Given a locally integrable function $f: \mathbb R \to \mathbb R$, define $ K: \mathbb R \times \mathbb R+ \to \mathbb R$ by

$$ K(x, r) := \begin{cases} 1, & \text{if }f(x) > \dfrac{1}{2r}\displaystyle\int\limits_{B_{r}(x)}f\,\mathrm{d}x\\ -1, & \text{if }f(x) < \dfrac{1}{2r}\displaystyle\int\limits_{B_{r}(x)}f\,\mathrm{d}x\\ 0,& \text{if }f(x) = \dfrac{1}{2r}\displaystyle\int\limits_{B_{r}(x)}f\,\mathrm{d}x \end{cases} $$

Define $U: \mathbb R \to [-1, 1]$ and $L: \mathbb R \to [-1, 1]$ by

$$ \begin{split} U(x) &:= \limsup_{r \to 0} \frac{1}{2r}\int\limits_{B_r(0)} K(x, t)\,\mathrm{d}t\\ L(x) &:= \liminf_{r \to 0} \frac{1}{2r}\int\limits_{B_r(0)} K(x, t)\,\mathrm{d}t \end{split} $$

Intuitively, $U$ and $L$ represent the weighted proportion of time a function spends above or below its average value in an infinitesimal neighbourhood of a point.

i) Is it true that for any locally integrable function, $U = L$ a.e?

ii) Is it true that $U = 1, 0, or -1$ a.e.?


1 Answer 1


For i) the Brownian motion gives a counter example.

We choose $f(t)=W_t$ with $W_t$ a Brownian on $\mathbb{R}$. Because one can calculte $U(0)$ and $L(0)$ from the Brownian motion restricted to any neighbourhood of $0$, we can apply Blumenthal’s 0-1 law: There exists $c_1,c_2\in \mathbb{R}$ such that $\mathbb{P}(U(0)=c_1)=1$ and $\mathbb{P}(L(0)=c_2)=1$. By symetry we have $c_1 =-c_2$. Moreover for any $0<a<1$ there exists $\epsilon$ such that for all $r>0$ $$\mathbb{P}\Big(\frac{1}{2r}\int_{B_r(0)}K(0,t)dt \geq a\Big)>\epsilon$$ Therefore $c_1\geq a$ and we conclude that $c_1=1$ and $c_2=-1$.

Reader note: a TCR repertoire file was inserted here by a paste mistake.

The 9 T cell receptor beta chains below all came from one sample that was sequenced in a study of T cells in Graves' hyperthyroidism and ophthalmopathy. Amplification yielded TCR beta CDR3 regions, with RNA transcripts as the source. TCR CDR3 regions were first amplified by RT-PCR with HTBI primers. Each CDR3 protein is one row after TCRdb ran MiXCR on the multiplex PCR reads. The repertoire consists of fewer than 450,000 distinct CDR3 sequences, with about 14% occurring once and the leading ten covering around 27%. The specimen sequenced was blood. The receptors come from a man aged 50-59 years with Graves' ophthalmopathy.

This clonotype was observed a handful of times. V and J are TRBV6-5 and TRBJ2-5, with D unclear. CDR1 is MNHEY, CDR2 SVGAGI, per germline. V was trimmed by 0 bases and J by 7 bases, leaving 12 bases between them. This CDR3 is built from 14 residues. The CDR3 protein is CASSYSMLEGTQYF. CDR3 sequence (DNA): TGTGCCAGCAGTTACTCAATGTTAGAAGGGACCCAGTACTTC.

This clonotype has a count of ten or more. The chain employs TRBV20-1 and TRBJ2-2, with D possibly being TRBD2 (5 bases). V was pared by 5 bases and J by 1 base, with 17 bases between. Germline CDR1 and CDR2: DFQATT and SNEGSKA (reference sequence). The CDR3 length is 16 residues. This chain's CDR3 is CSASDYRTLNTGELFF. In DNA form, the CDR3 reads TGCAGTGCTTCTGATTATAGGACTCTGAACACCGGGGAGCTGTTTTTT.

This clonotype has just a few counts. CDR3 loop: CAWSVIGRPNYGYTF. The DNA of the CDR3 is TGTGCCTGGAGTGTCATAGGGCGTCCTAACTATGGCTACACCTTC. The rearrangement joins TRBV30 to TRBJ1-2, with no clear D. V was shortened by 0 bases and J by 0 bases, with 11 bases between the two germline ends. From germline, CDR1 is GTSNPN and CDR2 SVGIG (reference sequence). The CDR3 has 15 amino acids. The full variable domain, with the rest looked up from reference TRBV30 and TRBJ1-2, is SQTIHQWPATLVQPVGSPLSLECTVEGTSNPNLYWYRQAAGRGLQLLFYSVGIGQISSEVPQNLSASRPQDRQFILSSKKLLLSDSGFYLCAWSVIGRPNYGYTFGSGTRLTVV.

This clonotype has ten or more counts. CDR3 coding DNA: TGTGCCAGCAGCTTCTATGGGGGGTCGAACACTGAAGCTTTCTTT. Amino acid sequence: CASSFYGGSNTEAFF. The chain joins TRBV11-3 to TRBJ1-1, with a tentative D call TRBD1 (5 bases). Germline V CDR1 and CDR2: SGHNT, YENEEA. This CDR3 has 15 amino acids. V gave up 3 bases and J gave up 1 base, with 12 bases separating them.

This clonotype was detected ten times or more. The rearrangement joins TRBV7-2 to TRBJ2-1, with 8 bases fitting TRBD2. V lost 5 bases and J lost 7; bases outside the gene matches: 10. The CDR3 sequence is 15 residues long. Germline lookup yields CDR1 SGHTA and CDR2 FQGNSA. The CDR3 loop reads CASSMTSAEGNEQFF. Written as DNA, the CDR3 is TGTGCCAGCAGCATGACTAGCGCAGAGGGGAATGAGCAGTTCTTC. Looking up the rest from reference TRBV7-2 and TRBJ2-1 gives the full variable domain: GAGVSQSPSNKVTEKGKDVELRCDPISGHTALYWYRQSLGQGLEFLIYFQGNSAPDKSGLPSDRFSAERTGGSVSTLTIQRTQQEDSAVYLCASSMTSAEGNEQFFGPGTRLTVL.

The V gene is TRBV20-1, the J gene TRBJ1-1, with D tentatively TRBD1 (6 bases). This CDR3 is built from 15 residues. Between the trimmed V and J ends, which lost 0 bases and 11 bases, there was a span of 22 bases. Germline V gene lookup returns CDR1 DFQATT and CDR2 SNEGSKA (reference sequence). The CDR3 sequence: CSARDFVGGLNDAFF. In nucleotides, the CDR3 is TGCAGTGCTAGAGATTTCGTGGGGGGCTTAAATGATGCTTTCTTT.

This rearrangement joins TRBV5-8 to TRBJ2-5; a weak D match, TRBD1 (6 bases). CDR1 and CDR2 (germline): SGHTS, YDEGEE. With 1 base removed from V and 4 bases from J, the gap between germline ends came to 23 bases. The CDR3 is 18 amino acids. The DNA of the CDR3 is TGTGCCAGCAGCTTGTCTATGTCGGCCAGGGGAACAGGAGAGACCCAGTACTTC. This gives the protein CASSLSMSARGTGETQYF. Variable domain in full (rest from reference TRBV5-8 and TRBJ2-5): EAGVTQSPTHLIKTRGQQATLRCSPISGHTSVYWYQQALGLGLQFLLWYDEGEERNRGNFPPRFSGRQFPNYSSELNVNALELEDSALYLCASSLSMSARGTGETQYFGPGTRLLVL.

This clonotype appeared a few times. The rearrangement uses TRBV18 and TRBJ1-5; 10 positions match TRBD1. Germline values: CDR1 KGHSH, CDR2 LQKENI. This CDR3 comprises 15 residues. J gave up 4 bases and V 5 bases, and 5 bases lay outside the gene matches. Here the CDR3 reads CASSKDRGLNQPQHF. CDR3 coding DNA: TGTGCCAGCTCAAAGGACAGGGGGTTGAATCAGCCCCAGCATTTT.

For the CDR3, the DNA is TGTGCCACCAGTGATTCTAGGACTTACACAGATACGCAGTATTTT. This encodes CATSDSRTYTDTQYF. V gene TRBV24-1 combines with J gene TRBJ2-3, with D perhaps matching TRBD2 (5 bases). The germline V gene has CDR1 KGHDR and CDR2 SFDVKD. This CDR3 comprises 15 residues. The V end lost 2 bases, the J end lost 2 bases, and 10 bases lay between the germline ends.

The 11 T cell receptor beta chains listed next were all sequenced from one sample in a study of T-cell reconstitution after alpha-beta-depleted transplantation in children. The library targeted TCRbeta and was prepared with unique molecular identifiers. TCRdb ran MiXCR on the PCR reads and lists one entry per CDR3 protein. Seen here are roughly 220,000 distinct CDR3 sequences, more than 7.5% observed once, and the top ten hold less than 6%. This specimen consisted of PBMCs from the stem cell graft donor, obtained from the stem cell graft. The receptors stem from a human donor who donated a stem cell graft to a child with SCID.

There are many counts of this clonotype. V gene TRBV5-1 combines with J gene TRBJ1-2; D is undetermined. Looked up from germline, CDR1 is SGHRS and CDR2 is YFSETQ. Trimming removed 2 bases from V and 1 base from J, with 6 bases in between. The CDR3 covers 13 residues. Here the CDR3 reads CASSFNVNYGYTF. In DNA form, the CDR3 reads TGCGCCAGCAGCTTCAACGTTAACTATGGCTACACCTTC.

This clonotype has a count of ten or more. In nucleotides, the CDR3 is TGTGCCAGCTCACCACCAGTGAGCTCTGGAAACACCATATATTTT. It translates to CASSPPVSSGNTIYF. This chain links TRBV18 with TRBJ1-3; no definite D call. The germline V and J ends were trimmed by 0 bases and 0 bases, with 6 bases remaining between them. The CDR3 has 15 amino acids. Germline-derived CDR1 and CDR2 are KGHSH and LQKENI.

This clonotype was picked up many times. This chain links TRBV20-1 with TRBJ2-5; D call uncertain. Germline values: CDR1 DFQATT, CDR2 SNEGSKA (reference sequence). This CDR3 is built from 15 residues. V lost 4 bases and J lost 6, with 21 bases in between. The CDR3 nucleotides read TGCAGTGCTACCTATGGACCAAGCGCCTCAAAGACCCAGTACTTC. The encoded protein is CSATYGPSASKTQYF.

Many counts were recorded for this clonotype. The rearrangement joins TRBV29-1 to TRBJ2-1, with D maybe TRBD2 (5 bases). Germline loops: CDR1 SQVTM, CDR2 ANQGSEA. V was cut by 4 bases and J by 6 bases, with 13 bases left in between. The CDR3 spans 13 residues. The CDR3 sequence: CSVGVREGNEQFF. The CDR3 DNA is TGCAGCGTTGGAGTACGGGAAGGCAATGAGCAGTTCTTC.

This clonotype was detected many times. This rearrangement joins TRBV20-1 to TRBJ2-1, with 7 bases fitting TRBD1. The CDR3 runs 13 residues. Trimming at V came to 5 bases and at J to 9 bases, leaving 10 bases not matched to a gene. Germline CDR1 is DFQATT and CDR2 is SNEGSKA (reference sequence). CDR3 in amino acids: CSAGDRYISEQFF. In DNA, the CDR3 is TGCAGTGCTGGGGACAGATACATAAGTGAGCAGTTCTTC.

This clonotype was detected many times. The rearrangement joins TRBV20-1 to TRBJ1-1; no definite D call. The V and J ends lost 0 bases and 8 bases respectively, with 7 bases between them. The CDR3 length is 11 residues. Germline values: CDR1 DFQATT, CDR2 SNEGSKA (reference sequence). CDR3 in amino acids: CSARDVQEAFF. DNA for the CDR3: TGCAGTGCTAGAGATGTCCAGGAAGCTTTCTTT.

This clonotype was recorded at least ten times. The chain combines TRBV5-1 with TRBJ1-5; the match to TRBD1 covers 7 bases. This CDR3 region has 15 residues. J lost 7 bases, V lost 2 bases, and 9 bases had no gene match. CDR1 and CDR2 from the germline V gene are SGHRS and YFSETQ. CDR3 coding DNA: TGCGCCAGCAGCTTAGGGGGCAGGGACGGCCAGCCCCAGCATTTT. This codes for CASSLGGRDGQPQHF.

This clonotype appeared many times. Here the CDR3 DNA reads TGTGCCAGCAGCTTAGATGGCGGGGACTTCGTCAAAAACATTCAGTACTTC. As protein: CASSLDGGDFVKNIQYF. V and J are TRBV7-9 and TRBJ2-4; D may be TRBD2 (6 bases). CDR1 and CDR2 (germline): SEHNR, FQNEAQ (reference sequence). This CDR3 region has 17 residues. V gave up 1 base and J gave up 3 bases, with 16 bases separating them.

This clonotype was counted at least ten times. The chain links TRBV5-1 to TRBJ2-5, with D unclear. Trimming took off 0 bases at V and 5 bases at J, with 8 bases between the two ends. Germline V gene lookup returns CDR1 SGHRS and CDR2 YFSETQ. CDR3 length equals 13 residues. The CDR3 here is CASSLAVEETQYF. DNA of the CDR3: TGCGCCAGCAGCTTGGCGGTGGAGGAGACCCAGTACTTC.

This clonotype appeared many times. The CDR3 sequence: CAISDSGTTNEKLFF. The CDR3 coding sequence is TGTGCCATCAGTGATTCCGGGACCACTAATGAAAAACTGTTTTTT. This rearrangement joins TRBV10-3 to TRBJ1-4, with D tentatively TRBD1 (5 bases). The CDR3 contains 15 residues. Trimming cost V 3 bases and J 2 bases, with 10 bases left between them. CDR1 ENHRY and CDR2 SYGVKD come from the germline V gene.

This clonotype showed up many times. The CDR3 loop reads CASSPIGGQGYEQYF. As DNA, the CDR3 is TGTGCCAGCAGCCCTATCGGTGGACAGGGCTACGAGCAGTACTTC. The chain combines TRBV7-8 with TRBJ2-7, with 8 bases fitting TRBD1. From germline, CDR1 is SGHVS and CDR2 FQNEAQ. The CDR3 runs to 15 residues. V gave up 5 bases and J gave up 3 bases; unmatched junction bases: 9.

Finally by translation invariance of the Brownian motion we have for all $t\in \mathbb{R}$ $$\mathbb{P}(U(t)=1)=\mathbb{P}(L(t)=-1)=1$$

  • $\begingroup$ How do you show that for each $a\in(0,1)$ there is some $\epsilon[>0?]$ such that for all $r>0$ $P(\frac{1}{2r}\int_{B_r(0)}K(0,t)dt \ge a)>\epsilon$? Also, even if your have $P(U(t)=1)=P(L(t)=-1)=1$ for all $t$, how do you deduce from this that $P(U(t)=1\ \forall t)=1$? $\endgroup$ Apr 29, 2020 at 18:36
  • $\begingroup$ @losif Pinelis: The Brownian motion is scale invariant ($f^{(r)}(t):=\frac{1}{\sqrt{r}}W_{rt}$ is also a brownian motion). So $K(0,t)$ have the same law as $K(0,r^{-1}t)$. So $\mathbb{P}(\frac{1}{2r}\int K(0,t)dt\geq a)$ is independant of $r$. $\endgroup$
    – RaphaelB4
    Apr 30, 2020 at 7:16
  • $\begingroup$ @losif Pinelis : The second point you mention is not true for all t but almost all $t$. Calling $\Omega$ the probability space of the brownian motion then $\int_{-L}^L\int_{\Omega} 1_{U(t)=1}dt d\mu=2L=\int_{\Omega} \int_{-L}^L1_{U(t)=1}dt d\mu$. So with probability 1, for almost all $t\in [-L,L]$ $U(t)=1$ $\endgroup$
    – RaphaelB4
    Apr 30, 2020 at 7:20
  • $\begingroup$ All right, thank you. $\endgroup$ Apr 30, 2020 at 20:09

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